The Dane’s strike against Liverpool on the final day of the 2002-03 Premier League season proved key to the Blues’ transformation into an elite club.
On May 11, 2003, Jesper Gronkjaer scored the most important goal in Chelsea’s history.
The Dane knew it was a crucial strike at the time. Champions League qualification was on the line for both Chelsea and Liverpool as they faced off at Stamford Bridge on the final day of the Premier League season, but the cash-strapped hosts were particularly desperate for victory.
Indeed, Chelsea’s then-chief executive Trevor Birch told the players in the dressing room before kick-off that they needed to win to help the club avoid financial ruin.
The future looked bleak when Liverpool captain Sami Hyypia opened the scoring after 11 minutes, only for Gronkjaer to take centre stage as he crossed for Marcel Desailly to quickly level matters before then netting himself after cutting into the Liverpool penalty box just before the half-hour mark and firing home left-footed to secure a fourth-placed finish for his side.
Six weeks later, Roman Abramovich bought Chelsea, with their presence in the Champions League having played a massive role in the Russian oligarch’s decision.
Abramovich would go on to invest more than £1 billion in the club over the next 15 years, as Chelsea became one of the biggest and most successful clubs in Europe, winning five Premier League titles, five FA Cups, three League Cups, two Europa Leagues and a Champions League.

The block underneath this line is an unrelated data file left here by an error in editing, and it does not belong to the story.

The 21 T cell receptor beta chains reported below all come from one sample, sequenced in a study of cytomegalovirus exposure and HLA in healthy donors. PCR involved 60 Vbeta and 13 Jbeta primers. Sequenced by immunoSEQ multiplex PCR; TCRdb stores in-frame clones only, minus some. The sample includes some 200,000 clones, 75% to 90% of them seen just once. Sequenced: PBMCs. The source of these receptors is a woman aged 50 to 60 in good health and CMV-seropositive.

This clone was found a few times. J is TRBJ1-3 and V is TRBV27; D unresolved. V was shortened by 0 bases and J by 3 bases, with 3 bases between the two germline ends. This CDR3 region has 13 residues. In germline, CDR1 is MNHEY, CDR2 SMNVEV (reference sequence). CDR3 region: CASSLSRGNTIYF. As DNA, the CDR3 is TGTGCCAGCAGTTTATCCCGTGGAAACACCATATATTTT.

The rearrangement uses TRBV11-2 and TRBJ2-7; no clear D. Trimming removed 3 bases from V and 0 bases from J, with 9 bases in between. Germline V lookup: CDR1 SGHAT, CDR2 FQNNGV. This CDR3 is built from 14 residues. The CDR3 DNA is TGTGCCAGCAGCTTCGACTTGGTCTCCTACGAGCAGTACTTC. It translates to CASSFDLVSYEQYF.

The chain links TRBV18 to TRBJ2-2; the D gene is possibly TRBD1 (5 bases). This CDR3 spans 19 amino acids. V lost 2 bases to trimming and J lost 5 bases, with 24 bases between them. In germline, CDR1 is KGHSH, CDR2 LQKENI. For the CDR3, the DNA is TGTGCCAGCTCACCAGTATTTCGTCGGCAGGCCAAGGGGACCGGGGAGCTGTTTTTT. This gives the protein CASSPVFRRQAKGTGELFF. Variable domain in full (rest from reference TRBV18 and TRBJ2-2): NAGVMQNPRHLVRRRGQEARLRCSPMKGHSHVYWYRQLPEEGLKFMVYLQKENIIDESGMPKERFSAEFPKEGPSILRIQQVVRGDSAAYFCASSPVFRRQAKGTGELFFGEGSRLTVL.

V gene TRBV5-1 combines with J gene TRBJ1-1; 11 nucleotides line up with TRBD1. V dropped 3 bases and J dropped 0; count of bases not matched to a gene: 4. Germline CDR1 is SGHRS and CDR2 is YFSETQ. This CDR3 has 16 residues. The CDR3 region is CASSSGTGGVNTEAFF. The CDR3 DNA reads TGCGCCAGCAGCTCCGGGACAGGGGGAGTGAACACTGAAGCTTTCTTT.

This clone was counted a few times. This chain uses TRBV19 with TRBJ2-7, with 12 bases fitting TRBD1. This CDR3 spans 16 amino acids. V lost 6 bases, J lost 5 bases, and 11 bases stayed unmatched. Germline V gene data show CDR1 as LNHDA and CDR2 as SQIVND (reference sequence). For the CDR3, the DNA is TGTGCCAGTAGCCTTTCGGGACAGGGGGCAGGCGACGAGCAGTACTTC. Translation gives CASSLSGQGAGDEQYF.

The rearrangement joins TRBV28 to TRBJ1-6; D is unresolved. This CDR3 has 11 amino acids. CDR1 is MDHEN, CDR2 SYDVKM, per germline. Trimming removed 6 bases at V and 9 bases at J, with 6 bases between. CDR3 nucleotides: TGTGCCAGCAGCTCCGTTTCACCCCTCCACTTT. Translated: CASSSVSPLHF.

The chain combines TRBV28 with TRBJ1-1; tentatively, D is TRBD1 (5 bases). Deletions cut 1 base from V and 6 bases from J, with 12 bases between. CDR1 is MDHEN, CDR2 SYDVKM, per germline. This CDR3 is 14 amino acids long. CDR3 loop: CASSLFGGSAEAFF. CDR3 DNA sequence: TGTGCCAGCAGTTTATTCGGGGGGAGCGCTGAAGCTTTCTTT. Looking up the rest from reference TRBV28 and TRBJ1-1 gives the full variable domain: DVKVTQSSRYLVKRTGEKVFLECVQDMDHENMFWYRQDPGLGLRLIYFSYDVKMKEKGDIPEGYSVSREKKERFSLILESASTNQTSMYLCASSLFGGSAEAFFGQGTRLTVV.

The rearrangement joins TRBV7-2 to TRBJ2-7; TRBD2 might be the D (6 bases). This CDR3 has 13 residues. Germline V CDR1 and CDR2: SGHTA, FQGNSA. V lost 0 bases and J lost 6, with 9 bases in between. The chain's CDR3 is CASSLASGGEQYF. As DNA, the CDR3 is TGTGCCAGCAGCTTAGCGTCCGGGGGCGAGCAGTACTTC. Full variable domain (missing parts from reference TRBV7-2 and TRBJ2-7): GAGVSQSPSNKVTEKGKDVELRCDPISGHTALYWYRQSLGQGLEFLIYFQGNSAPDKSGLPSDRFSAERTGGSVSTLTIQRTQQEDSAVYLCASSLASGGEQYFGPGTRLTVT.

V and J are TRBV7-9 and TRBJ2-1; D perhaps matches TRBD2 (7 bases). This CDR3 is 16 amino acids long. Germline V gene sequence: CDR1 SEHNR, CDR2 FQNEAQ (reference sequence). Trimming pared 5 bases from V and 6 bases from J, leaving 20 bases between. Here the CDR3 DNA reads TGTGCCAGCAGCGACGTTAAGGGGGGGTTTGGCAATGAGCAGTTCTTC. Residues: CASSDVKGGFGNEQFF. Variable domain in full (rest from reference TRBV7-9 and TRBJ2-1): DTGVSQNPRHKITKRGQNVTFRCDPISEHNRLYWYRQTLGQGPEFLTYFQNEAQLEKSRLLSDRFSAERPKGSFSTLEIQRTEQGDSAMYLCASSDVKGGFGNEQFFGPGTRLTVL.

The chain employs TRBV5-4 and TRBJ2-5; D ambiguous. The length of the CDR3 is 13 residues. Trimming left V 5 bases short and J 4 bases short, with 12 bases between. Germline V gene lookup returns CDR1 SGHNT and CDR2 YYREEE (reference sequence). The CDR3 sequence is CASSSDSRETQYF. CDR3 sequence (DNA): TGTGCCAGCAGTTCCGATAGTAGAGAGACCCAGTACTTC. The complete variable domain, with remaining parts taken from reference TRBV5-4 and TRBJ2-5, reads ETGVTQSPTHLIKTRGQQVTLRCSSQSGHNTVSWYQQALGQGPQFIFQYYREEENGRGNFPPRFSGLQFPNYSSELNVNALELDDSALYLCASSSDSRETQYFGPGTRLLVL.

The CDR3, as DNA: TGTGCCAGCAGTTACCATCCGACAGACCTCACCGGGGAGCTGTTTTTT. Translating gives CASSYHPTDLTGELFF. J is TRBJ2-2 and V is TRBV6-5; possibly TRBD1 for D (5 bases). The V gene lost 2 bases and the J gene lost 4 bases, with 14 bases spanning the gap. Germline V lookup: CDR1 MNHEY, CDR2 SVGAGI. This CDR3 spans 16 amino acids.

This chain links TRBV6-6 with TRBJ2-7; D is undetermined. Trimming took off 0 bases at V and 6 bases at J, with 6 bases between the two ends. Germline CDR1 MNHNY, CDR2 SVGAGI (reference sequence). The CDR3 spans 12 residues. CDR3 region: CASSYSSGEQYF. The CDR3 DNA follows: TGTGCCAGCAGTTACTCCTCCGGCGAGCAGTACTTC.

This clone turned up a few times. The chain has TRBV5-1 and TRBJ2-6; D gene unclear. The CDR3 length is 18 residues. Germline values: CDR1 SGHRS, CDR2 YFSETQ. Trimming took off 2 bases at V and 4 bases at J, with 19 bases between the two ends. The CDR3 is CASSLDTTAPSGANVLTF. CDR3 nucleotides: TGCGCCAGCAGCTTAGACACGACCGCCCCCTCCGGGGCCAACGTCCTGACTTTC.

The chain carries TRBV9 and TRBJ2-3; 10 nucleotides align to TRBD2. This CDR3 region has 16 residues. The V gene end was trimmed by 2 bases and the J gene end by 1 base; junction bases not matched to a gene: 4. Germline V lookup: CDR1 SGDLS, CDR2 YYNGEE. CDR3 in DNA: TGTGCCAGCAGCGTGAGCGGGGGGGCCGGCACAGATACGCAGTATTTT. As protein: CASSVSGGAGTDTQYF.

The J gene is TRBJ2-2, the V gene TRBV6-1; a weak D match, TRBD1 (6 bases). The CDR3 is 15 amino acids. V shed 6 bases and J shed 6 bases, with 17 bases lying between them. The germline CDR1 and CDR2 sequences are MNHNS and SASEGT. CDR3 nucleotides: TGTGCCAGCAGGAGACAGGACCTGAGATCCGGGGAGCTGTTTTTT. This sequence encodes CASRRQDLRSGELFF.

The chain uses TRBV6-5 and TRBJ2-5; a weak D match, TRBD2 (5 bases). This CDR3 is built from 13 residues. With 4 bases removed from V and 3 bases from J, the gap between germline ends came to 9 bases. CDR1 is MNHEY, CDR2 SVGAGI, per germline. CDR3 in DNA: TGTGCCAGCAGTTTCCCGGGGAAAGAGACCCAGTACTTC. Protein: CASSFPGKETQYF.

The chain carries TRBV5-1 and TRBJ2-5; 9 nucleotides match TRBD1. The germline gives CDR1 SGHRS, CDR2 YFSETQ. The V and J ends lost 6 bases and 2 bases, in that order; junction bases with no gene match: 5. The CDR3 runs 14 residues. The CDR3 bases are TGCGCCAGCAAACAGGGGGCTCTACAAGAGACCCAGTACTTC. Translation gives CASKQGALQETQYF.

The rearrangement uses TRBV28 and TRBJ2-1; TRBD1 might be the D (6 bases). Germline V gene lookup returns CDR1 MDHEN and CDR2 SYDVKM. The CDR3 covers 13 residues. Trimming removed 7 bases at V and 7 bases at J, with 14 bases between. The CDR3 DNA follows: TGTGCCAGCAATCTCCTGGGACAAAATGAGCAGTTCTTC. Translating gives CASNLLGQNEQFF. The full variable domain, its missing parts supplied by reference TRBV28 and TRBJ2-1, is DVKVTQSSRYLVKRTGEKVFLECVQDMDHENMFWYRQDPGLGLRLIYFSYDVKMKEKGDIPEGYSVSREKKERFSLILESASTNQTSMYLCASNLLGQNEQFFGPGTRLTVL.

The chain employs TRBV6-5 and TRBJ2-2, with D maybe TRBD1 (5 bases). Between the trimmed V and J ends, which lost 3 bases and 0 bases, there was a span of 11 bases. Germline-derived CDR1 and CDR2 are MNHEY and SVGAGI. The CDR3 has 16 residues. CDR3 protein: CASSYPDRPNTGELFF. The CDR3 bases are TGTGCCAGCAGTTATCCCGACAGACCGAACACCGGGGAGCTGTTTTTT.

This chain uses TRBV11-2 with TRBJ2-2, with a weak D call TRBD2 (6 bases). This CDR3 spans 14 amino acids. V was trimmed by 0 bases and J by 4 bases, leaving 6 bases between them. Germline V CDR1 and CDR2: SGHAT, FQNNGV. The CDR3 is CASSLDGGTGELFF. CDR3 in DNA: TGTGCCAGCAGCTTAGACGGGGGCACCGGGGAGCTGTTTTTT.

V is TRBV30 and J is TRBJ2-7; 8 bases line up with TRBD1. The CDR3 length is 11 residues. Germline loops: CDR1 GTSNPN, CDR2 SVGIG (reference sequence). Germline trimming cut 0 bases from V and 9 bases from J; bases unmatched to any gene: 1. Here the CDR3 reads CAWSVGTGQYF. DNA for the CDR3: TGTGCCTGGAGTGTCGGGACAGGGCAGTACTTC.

Gronkjaer’s winner against Liverpool, then, did not just help save Chelsea from financial ruin; it also helped them become a member of Europe’s elite.
“All of the staff knew it was a massive game,” the former winger tells Goal. “But we didn’t know quite how important it would be.
“There were rumours at the time of big financial problems. There was even talk that there wouldn’t be enough money to pay our salaries at the end of the month.
“So, as a group of players, we knew qualifying for the Champions League was really important, money-wise. We didn’t know for sure what was going on but it was a feeling we had at the time.
“We spoke to (manager) Claudio Ranieri and (former chairman) Ken Bates and it was clear Chelsea were struggling, but we didn’t know they were for sale.
“We knew something was up, though, as we only signed Enrique de Lucas for free in the summer. So, we knew the club couldn’t match fees paid by other clubs.
“Nobody could have imagined what would happen with Abramovich but I remember that game against Liverpool so well because it was so big. There was just this feeling of relief afterwards that we had qualified.
“Later that summer, I was in my house when all of a sudden my dad asked me if I had seen the news: a Russian guy has bought the club.
“At that time, I had never experienced a change of owner before, so I didn’t expect anything big to happen. But we soon found out a lot of money would be put into the club.
Frank Lampard, John Terry, Roman Abramovich
“We were still training in the same place when we came back for pre-season, so it didn’t feel too different initially.
“But, suddenly, all of the world’s best players in every position were rumoured to be coming to Chelsea. I don’t think you would have been able to find a single Chelsea player who wasn’t worried about their future during that pre-season.